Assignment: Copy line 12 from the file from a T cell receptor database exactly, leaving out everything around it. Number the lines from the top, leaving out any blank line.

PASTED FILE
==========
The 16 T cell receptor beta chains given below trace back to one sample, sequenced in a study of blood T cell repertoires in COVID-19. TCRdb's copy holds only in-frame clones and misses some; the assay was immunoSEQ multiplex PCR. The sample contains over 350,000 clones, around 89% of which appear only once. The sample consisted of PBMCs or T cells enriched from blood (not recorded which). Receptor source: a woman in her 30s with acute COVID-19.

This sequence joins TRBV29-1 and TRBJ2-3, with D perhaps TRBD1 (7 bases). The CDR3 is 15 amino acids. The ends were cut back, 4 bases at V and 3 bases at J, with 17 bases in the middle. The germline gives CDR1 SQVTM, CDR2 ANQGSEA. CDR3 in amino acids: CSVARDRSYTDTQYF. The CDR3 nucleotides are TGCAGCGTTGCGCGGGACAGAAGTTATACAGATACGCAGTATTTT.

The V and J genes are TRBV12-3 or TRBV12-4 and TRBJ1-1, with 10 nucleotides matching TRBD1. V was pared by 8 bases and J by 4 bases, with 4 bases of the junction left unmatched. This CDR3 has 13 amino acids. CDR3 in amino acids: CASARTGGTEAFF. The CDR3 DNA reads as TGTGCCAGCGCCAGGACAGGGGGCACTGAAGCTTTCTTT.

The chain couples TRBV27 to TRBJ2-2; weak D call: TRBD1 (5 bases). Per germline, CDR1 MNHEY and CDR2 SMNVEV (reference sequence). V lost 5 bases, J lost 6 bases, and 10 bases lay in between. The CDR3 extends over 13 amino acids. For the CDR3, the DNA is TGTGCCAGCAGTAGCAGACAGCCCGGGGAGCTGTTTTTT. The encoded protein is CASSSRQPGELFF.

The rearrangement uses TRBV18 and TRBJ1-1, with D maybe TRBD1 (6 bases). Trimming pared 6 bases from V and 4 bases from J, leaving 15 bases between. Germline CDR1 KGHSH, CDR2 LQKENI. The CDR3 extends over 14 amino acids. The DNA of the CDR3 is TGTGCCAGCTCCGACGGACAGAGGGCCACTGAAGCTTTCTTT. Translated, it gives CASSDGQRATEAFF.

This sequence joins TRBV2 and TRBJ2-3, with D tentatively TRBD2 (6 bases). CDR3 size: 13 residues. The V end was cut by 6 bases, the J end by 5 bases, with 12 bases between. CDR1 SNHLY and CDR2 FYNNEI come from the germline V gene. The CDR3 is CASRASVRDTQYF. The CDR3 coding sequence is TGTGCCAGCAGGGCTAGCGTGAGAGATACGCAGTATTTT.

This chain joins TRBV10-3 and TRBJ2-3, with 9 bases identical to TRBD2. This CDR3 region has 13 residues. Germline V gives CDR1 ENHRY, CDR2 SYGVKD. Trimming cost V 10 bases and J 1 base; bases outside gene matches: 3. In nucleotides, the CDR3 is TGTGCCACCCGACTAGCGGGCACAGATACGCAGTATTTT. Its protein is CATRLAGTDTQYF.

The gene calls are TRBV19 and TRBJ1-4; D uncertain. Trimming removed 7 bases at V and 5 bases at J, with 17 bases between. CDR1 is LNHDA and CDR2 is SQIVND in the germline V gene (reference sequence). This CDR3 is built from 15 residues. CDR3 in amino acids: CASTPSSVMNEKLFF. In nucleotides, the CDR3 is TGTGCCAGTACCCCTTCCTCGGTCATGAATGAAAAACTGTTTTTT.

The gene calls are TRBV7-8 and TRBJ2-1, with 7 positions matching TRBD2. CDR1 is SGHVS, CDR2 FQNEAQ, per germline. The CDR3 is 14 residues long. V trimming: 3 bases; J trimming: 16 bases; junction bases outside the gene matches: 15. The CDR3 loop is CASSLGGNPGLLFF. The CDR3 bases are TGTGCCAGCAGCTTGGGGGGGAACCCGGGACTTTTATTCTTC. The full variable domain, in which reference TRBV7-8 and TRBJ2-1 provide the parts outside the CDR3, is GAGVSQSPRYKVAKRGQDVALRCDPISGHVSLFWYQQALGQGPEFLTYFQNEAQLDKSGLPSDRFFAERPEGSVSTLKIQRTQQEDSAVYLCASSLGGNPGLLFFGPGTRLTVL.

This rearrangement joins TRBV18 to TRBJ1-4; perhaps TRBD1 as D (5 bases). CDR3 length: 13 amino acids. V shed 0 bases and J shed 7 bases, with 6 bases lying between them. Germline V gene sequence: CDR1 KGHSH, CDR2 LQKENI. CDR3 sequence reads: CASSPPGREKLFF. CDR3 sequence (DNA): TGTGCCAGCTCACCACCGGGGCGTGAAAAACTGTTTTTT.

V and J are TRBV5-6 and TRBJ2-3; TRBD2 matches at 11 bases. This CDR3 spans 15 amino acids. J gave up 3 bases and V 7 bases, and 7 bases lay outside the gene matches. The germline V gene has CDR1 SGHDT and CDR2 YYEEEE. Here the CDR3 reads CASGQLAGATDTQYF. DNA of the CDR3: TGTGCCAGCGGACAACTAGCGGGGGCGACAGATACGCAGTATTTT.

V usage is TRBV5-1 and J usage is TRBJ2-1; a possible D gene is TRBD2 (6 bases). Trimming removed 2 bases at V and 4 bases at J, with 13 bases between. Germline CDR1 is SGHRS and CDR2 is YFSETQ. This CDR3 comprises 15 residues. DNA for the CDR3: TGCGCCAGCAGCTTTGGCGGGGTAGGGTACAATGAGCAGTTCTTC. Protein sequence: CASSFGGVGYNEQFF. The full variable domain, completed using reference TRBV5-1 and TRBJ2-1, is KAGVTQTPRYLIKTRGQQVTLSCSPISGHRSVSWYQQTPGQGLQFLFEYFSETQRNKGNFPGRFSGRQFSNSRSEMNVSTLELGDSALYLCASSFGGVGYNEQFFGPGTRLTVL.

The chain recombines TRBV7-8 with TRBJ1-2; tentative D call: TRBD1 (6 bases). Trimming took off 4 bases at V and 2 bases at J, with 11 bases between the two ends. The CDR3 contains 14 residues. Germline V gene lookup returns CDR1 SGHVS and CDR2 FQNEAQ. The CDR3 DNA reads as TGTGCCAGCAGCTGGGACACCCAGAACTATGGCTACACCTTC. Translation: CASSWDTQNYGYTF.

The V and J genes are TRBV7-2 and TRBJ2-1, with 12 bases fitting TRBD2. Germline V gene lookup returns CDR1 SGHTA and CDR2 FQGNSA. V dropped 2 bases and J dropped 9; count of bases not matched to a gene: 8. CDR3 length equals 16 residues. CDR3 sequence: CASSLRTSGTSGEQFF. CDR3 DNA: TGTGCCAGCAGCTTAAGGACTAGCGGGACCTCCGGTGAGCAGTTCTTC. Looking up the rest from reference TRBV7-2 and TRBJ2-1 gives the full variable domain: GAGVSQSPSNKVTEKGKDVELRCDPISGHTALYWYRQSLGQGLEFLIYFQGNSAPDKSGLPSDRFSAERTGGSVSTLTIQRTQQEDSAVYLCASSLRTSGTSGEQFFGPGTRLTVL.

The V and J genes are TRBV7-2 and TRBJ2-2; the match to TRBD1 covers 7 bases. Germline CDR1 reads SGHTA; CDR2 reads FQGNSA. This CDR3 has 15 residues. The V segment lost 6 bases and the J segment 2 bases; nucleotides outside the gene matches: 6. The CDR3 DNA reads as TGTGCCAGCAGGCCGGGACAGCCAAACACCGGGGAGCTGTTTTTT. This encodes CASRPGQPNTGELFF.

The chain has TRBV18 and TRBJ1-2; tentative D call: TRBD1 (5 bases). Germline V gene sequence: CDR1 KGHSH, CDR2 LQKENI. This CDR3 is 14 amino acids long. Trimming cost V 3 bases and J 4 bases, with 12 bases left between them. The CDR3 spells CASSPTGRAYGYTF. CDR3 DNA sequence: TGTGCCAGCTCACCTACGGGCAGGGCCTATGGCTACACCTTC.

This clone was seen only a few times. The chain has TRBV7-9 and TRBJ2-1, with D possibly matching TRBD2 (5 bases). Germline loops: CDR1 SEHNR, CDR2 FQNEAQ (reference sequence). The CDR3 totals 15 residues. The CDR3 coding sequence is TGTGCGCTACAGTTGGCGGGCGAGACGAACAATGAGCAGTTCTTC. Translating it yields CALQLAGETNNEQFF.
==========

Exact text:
V usage is TRBV5-1 and J usage is TRBJ2-1; a possible D gene is TRBD2 (6 bases). Trimming removed 2 bases at V and 4 bases at J, with 13 bases between. Germline CDR1 is SGHRS and CDR2 is YFSETQ. This CDR3 comprises 15 residues. DNA for the CDR3: TGCGCCAGCAGCTTTGGCGGGGTAGGGTACAATGAGCAGTTCTTC. Protein sequence: CASSFGGVGYNEQFF. The full variable domain, completed using reference TRBV5-1 and TRBJ2-1, is KAGVTQTPRYLIKTRGQQVTLSCSPISGHRSVSWYQQTPGQGLQFLFEYFSETQRNKGNFPGRFSGRQFSNSRSEMNVSTLELGDSALYLCASSFGGVGYNEQFFGPGTRLTVL.